Typically, such cards contain your name, date of birth, patient number and other information that bad actors can use to steal your identity and commit fraud. That's especially true if your privacy settings on Facebook, Instagram or other social platforms are not strict, allowing the image to be widely shared, says Steve Bernas, president and CEO of the Better Business Bureau of Chicago and Northern Illinois.
Even where you were vaccinated should be kept private, the bureau says. If you've already posted a photo of a vaccine card, here are some options: Remove it; redact the information that should be confidential and repost the image; or replace the image with a harmless sticker that gives you bragging rights for having rolled up your sleeve — but doesn't jeopardize your identity. Or consider putting a new “frame” that conveys your vaccine status around your profile photo.
Date of birth among ‘treasures’ scammers covet
Bernas, 55, tells AARP that since data breaches are so common it's not a matter of if your identity will be stolen, but when. He himself got a call from suburban Chicago police a few years back and learned his name and credit card information had been stolen and were being used to buy electronics at Best Buy. It was at another firm, not Best Buy, that an employee had filched the info, Bernas says.
Talking about protecting your vaccine card, he remarks: “You don't want to give scammers any more information because they constantly build a profile on you.” It could be 10 years before they act on what they've discovered, he notes.
As for your date of birth, a scammer considers that “one of the treasures,” Bernas says. So if you must tell friends on social media the month and day you were born, consider misstating the year — even by decades — to keep scammers unaware.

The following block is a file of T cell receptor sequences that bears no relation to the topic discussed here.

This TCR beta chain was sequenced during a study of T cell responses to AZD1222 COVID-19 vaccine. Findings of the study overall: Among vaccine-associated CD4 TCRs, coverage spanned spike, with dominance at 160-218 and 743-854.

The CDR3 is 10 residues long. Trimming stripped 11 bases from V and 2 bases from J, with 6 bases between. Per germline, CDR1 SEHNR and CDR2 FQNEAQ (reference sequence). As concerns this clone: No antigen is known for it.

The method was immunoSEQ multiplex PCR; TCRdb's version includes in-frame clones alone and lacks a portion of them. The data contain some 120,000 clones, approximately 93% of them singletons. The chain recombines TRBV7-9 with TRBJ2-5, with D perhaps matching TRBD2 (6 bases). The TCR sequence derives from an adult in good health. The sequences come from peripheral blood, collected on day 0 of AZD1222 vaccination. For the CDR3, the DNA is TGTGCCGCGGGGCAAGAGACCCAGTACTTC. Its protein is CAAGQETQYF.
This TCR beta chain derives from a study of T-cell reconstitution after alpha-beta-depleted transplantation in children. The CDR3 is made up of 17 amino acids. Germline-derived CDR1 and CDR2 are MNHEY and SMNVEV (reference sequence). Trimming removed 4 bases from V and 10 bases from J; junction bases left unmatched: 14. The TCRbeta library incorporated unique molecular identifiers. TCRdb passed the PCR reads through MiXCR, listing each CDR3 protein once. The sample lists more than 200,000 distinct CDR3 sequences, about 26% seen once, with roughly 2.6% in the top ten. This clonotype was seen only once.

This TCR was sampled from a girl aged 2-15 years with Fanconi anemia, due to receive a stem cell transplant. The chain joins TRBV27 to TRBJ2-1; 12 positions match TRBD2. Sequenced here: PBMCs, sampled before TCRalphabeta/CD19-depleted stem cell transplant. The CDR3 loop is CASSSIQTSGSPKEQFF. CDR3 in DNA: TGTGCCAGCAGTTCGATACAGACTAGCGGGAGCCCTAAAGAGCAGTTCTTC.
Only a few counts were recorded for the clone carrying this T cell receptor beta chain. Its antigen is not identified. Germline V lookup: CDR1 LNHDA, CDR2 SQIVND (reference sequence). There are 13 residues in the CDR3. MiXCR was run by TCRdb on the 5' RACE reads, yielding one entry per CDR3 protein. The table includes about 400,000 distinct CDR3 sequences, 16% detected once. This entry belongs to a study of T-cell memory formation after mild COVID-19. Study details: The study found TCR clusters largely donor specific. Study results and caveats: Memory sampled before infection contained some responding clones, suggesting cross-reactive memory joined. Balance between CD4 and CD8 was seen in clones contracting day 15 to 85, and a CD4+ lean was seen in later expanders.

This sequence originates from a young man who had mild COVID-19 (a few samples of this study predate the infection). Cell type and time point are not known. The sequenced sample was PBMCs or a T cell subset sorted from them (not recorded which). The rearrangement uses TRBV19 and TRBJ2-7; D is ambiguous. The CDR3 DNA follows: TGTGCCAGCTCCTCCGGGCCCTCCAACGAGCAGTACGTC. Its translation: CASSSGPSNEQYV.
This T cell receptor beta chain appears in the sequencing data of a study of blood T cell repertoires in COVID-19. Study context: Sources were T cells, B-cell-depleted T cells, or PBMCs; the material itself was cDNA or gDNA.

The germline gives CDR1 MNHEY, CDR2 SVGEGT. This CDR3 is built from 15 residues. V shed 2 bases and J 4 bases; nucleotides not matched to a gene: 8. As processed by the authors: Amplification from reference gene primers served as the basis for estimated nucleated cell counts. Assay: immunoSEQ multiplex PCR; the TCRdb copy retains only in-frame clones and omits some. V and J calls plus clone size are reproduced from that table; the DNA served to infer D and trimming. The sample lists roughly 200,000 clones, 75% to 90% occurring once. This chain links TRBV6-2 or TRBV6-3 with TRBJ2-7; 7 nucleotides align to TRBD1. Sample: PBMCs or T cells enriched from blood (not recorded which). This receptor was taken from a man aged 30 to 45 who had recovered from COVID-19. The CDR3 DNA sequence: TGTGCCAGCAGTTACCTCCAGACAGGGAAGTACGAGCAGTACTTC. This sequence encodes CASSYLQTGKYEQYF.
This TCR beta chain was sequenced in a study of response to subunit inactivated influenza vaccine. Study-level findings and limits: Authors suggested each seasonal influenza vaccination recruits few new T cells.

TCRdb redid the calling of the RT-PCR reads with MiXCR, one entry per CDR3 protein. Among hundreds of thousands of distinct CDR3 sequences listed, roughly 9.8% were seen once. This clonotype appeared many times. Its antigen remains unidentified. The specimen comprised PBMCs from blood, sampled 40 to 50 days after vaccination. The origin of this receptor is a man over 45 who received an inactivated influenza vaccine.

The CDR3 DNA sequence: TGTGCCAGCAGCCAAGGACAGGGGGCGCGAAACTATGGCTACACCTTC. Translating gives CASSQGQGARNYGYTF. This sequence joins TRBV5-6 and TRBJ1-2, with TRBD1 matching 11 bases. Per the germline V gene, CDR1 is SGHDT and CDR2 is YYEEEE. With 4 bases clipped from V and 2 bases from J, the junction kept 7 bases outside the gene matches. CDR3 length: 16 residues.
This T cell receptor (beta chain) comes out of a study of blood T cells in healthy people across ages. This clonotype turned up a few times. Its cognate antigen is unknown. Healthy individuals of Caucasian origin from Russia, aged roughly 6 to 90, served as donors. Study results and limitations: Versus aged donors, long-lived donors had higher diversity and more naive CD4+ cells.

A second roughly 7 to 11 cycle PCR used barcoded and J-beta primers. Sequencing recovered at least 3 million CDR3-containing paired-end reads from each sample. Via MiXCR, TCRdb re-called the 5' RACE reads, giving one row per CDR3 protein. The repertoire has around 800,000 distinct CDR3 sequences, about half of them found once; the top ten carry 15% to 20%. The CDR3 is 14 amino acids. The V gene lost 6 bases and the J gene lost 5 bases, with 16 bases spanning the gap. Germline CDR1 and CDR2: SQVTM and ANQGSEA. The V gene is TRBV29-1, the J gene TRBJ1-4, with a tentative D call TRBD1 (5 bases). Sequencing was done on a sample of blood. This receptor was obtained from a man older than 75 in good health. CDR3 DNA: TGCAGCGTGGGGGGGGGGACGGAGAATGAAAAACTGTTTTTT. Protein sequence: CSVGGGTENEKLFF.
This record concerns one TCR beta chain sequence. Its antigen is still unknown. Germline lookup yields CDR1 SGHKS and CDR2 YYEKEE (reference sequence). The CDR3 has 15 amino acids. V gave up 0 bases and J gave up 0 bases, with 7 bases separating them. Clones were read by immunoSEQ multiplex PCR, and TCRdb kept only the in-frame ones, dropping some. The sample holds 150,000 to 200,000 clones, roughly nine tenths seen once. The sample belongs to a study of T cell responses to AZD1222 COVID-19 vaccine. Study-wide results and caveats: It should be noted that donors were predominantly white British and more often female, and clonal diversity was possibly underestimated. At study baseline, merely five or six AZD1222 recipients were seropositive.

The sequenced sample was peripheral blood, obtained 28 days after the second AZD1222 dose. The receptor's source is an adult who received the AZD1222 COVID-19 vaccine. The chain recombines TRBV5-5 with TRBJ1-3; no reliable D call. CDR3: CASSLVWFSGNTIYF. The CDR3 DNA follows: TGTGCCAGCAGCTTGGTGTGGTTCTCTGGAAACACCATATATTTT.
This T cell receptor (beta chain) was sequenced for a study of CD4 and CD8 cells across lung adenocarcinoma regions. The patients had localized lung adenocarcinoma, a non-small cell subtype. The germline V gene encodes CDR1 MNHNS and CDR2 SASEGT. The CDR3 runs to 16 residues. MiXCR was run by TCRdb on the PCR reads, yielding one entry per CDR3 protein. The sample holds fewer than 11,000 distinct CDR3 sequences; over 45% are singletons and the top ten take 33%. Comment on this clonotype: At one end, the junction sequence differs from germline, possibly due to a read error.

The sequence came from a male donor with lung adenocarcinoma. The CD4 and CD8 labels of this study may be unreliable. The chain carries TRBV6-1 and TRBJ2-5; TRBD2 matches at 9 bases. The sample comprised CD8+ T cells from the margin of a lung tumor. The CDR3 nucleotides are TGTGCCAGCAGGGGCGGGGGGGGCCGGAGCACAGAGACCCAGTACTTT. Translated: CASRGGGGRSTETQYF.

Fake vaccine cards already a scourge
Another danger in being too showy with your vaccine card: If it's viewed online that potentially can help scammers create phony vaccine cards, the Better Business Bureau says.
Scammers in England were caught selling fake vaccination cards on eBay for the equivalent of about $2 in U.S. dollars, so the Better Business Bureau believes it's only a matter of time before something similar occurs in the U.S.
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According to Bernas, the bureau's warning emerged based on the British news accounts, as well as anecdotal stories across the U.S. about social media posts showing vaccine cards with personally identifiable information (PII) visible.
The Federal Trade Commission, a consumer protection agency, also advises people to safeguard their sensitive data. An agency spokeswoman, Juliana Gruenwald, puts it this way: “Identity theft is like a puzzle, made up of pieces of personal information. You don't want to hand over to identity thieves the pieces they need to complete the picture. One of those pieces is your date of birth."
Katherine Skiba covers scams and fraud for AARP. Previously she was a reporter with the Chicago Tribune, U.S. News & World Report, and the Milwaukee Journal Sentinel. She was a recipient of Harvard University’s Nieman Fellowship and is the author of the book, Sister in the Band of Brothers: Embedded with the 101st Airborne in Iraq.